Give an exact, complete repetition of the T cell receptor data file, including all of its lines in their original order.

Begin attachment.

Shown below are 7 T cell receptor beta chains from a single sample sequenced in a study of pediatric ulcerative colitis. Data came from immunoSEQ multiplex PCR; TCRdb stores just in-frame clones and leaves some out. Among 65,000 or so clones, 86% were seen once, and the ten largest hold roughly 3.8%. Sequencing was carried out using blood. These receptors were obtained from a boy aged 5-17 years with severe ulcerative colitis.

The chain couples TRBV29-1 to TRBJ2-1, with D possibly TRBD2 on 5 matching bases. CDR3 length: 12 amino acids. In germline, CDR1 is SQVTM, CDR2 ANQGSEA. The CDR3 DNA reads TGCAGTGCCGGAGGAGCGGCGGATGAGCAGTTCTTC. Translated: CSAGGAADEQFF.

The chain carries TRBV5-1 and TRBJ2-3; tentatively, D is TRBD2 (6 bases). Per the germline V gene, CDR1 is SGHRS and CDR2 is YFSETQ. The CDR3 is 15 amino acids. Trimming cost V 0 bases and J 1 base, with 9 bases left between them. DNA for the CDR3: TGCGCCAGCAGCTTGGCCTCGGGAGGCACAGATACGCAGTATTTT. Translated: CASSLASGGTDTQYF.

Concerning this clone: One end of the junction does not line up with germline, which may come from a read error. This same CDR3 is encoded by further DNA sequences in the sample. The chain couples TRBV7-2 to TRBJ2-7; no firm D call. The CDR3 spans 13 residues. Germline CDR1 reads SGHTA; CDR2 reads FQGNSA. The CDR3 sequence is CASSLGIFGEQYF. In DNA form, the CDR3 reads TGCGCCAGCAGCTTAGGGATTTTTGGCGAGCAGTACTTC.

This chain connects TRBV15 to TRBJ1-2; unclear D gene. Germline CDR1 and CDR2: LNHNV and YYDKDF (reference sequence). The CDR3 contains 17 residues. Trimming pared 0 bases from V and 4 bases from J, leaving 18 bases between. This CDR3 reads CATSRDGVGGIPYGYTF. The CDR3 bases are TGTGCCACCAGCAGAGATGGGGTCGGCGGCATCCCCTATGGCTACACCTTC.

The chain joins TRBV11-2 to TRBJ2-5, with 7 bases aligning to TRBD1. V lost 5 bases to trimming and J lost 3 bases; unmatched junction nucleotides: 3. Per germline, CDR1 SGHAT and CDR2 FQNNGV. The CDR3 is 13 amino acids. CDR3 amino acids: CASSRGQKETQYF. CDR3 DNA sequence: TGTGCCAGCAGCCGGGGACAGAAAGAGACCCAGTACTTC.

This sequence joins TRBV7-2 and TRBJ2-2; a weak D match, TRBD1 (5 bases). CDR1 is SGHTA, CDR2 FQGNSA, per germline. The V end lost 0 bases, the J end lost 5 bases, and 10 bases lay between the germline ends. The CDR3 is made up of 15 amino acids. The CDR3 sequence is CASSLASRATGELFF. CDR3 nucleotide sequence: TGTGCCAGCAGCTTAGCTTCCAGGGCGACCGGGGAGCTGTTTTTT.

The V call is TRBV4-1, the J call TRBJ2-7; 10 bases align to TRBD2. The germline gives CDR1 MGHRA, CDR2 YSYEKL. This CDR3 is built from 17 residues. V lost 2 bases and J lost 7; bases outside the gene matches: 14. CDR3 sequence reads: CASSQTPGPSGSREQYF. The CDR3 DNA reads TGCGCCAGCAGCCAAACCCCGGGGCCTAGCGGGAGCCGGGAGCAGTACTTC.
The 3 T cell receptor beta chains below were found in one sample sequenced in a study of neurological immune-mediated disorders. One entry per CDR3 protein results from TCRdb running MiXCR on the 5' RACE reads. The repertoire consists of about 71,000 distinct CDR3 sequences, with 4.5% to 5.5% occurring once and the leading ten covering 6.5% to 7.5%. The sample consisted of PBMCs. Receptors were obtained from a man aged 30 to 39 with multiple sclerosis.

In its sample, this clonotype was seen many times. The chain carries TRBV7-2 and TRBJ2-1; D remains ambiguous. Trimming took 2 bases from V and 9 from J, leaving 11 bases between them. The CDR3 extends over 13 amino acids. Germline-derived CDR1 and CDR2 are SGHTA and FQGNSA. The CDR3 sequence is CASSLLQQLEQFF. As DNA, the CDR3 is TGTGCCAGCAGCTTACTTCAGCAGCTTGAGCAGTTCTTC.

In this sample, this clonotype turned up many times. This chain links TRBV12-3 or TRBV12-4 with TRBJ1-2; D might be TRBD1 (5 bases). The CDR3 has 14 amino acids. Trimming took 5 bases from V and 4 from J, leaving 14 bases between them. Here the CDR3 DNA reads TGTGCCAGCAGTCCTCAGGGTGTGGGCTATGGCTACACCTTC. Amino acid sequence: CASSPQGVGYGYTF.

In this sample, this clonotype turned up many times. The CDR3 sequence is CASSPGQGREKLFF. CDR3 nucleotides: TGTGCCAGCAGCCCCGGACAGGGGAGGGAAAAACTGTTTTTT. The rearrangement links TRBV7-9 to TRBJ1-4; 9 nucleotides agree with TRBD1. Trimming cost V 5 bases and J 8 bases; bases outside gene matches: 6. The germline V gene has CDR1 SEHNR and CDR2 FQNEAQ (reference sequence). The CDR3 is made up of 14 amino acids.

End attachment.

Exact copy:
Shown below are 7 T cell receptor beta chains from a single sample sequenced in a study of pediatric ulcerative colitis. Data came from immunoSEQ multiplex PCR; TCRdb stores just in-frame clones and leaves some out. Among 65,000 or so clones, 86% were seen once, and the ten largest hold roughly 3.8%. Sequencing was carried out using blood. These receptors were obtained from a boy aged 5-17 years with severe ulcerative colitis.

The chain couples TRBV29-1 to TRBJ2-1, with D possibly TRBD2 on 5 matching bases. CDR3 length: 12 amino acids. In germline, CDR1 is SQVTM, CDR2 ANQGSEA. The CDR3 DNA reads TGCAGTGCCGGAGGAGCGGCGGATGAGCAGTTCTTC. Translated: CSAGGAADEQFF.

The chain carries TRBV5-1 and TRBJ2-3; tentatively, D is TRBD2 (6 bases). Per the germline V gene, CDR1 is SGHRS and CDR2 is YFSETQ. The CDR3 is 15 amino acids. Trimming cost V 0 bases and J 1 base, with 9 bases left between them. DNA for the CDR3: TGCGCCAGCAGCTTGGCCTCGGGAGGCACAGATACGCAGTATTTT. Translated: CASSLASGGTDTQYF.

Concerning this clone: One end of the junction does not line up with germline, which may come from a read error. This same CDR3 is encoded by further DNA sequences in the sample. The chain couples TRBV7-2 to TRBJ2-7; no firm D call. The CDR3 spans 13 residues. Germline CDR1 reads SGHTA; CDR2 reads FQGNSA. The CDR3 sequence is CASSLGIFGEQYF. In DNA form, the CDR3 reads TGCGCCAGCAGCTTAGGGATTTTTGGCGAGCAGTACTTC.

This chain connects TRBV15 to TRBJ1-2; unclear D gene. Germline CDR1 and CDR2: LNHNV and YYDKDF (reference sequence). The CDR3 contains 17 residues. Trimming pared 0 bases from V and 4 bases from J, leaving 18 bases between. This CDR3 reads CATSRDGVGGIPYGYTF. The CDR3 bases are TGTGCCACCAGCAGAGATGGGGTCGGCGGCATCCCCTATGGCTACACCTTC.

The chain joins TRBV11-2 to TRBJ2-5, with 7 bases aligning to TRBD1. V lost 5 bases to trimming and J lost 3 bases; unmatched junction nucleotides: 3. Per germline, CDR1 SGHAT and CDR2 FQNNGV. The CDR3 is 13 amino acids. CDR3 amino acids: CASSRGQKETQYF. CDR3 DNA sequence: TGTGCCAGCAGCCGGGGACAGAAAGAGACCCAGTACTTC.

This sequence joins TRBV7-2 and TRBJ2-2; a weak D match, TRBD1 (5 bases). CDR1 is SGHTA, CDR2 FQGNSA, per germline. The V end lost 0 bases, the J end lost 5 bases, and 10 bases lay between the germline ends. The CDR3 is made up of 15 amino acids. The CDR3 sequence is CASSLASRATGELFF. CDR3 nucleotide sequence: TGTGCCAGCAGCTTAGCTTCCAGGGCGACCGGGGAGCTGTTTTTT.

The V call is TRBV4-1, the J call TRBJ2-7; 10 bases align to TRBD2. The germline gives CDR1 MGHRA, CDR2 YSYEKL. This CDR3 is built from 17 residues. V lost 2 bases and J lost 7; bases outside the gene matches: 14. CDR3 sequence reads: CASSQTPGPSGSREQYF. The CDR3 DNA reads TGCGCCAGCAGCCAAACCCCGGGGCCTAGCGGGAGCCGGGAGCAGTACTTC.
The 3 T cell receptor beta chains below were found in one sample sequenced in a study of neurological immune-mediated disorders. One entry per CDR3 protein results from TCRdb running MiXCR on the 5' RACE reads. The repertoire consists of about 71,000 distinct CDR3 sequences, with 4.5% to 5.5% occurring once and the leading ten covering 6.5% to 7.5%. The sample consisted of PBMCs. Receptors were obtained from a man aged 30 to 39 with multiple sclerosis.

In its sample, this clonotype was seen many times. The chain carries TRBV7-2 and TRBJ2-1; D remains ambiguous. Trimming took 2 bases from V and 9 from J, leaving 11 bases between them. The CDR3 extends over 13 amino acids. Germline-derived CDR1 and CDR2 are SGHTA and FQGNSA. The CDR3 sequence is CASSLLQQLEQFF. As DNA, the CDR3 is TGTGCCAGCAGCTTACTTCAGCAGCTTGAGCAGTTCTTC.

In this sample, this clonotype turned up many times. This chain links TRBV12-3 or TRBV12-4 with TRBJ1-2; D might be TRBD1 (5 bases). The CDR3 has 14 amino acids. Trimming took 5 bases from V and 4 from J, leaving 14 bases between them. Here the CDR3 DNA reads TGTGCCAGCAGTCCTCAGGGTGTGGGCTATGGCTACACCTTC. Amino acid sequence: CASSPQGVGYGYTF.

In this sample, this clonotype turned up many times. The CDR3 sequence is CASSPGQGREKLFF. CDR3 nucleotides: TGTGCCAGCAGCCCCGGACAGGGGAGGGAAAAACTGTTTTTT. The rearrangement links TRBV7-9 to TRBJ1-4; 9 nucleotides agree with TRBD1. Trimming cost V 5 bases and J 8 bases; bases outside gene matches: 6. The germline V gene has CDR1 SEHNR and CDR2 FQNEAQ (reference sequence). The CDR3 is made up of 14 amino acids.